Grilled Pork Chops with Peach-Tomato Barbecue Sauce (6 points)
1 tablespoon olive oil
1 medium onion, finely chopped
1 clove garlic, minced
1 one-inch piece ginger, peeled and grated
1 1/2 cups canned tomato sauce
1/2 cup peach jam, preferably homemade (hahahaha, gotta love that Martha! homemade!)
2 ripe peaches, peeled and cut into 3/4-inch chunks
1 tablespoons to 2 tablespoons sherry vinegar
Salt and freshly ground pepper
4 pork chops, 6 to 8 ounces each, trimmed of excess fat
(Note: I halved this recipe and it turned out just fine.)
1. Heat olive oil in a medium saucepan over medium heat. Add the chopped onion, and cook until translucent, about 2 minutes. Add the minced garlic and the ginger; cook about 2 minutes more.
2. Stir in tomato sauce, peach jam, and peaches. Reduce heat to low; simmer until sauce thickens, about 30 minutes. Stir in vinegar to taste. Adjust seasoning with salt and pepper. Remove from heat; let cool.
3. Pour half the barbecue sauce into a shallow baking dish; add the pork chops, turning to coat both sides. Reserve remaining sauce.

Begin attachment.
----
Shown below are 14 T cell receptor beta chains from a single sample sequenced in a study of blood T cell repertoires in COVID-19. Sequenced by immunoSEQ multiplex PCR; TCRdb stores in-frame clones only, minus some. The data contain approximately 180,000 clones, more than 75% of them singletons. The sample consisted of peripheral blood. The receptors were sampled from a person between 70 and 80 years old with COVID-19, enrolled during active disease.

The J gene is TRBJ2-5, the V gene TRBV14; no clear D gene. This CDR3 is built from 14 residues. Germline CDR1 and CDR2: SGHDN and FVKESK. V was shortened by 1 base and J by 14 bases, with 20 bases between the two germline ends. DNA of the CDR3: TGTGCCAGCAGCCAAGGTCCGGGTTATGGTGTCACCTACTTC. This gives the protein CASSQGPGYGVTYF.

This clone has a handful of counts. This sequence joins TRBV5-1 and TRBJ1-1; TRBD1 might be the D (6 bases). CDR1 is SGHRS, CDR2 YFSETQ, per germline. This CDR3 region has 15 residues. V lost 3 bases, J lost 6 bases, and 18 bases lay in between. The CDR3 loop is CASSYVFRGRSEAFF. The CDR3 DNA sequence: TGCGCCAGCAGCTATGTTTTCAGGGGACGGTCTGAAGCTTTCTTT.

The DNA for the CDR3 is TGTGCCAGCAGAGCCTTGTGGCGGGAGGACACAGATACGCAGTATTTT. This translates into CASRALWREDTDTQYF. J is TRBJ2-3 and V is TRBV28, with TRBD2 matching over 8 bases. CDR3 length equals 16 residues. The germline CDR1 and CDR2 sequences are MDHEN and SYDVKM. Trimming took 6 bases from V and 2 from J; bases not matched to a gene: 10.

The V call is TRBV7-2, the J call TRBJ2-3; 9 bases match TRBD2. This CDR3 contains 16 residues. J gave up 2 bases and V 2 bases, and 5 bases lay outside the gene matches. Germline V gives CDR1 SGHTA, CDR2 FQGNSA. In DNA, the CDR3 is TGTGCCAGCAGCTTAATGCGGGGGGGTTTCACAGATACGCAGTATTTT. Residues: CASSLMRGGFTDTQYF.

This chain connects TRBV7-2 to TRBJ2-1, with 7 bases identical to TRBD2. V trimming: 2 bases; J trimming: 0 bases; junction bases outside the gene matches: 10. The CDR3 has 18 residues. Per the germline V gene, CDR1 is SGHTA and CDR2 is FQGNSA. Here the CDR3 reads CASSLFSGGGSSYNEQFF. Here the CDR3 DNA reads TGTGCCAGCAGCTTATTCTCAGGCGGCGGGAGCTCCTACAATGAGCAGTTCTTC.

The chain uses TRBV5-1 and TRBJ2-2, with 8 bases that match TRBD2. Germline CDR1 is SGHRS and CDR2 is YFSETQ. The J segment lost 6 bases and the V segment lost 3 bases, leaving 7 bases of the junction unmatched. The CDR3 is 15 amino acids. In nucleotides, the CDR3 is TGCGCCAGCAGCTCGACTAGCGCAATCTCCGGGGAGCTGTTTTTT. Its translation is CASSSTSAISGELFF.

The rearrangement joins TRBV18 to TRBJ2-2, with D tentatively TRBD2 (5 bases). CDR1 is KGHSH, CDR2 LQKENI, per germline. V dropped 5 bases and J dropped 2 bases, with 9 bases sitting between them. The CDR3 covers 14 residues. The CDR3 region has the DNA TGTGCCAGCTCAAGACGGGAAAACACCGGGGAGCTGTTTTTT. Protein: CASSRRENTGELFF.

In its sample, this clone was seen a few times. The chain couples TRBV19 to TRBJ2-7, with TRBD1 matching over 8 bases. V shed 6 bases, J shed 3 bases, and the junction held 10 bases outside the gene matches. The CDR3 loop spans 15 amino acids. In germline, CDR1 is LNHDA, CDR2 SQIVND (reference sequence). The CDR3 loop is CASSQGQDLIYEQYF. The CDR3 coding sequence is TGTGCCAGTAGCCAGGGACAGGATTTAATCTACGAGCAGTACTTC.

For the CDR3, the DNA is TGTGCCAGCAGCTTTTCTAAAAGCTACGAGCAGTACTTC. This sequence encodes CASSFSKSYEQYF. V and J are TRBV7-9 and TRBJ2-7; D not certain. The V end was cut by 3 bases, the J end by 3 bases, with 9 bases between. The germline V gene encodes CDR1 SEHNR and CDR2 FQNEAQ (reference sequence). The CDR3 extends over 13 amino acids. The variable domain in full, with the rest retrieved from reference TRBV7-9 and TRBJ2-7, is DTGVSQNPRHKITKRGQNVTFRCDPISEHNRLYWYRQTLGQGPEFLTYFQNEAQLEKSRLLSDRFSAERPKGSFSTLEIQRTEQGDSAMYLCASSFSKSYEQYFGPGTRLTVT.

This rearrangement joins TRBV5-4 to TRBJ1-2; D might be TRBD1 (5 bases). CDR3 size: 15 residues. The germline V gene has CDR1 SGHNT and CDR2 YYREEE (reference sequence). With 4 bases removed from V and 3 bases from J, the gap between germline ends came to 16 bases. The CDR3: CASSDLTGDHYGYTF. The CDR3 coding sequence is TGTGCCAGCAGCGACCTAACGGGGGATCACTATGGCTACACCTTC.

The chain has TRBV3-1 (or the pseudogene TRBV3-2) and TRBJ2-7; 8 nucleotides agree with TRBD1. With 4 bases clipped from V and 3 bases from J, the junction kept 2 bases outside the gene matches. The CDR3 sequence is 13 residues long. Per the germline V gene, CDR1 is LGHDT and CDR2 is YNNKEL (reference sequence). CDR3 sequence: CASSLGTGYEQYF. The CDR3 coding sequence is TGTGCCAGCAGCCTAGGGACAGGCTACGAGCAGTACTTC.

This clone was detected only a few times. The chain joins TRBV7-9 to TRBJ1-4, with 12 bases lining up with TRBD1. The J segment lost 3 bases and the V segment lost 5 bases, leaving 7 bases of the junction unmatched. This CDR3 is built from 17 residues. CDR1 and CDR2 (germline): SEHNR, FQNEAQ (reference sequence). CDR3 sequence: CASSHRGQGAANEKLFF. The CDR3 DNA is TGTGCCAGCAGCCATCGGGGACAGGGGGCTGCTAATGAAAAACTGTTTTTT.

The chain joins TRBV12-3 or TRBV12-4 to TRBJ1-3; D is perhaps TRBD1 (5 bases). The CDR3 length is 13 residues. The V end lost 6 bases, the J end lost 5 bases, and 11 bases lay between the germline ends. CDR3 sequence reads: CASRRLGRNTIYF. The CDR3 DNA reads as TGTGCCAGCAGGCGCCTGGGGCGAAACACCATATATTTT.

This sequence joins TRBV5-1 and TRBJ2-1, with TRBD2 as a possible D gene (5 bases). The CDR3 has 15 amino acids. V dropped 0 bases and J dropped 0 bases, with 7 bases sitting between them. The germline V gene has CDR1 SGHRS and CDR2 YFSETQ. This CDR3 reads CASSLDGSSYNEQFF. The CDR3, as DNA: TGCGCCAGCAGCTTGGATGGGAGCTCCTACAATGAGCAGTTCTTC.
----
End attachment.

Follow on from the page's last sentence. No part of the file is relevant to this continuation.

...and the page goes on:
4. Grill pork chops on a medium-hot grill or grill pan until chops are well marked and cooked through, at least 5 minutes per side. Baste chops with barbecue sauce; rotate during cooking. Remove from grill. Let stand about 10 minutes before serving. Serve with remaining sauce.
Fresh Corn with Shallots (2 points)
I decided to tweak Martha's recipe for Summer Rice and Corn Pilaf, and just do the corn part. It turned out fantastic, which is probably owing in part to the fact that the corn, sweet white local corn, was fantastic. So, uh, I guess results may vary?
2 ears corn, kernels shaved off
1 shallot, thinly sliced
1/2 tsp sea salt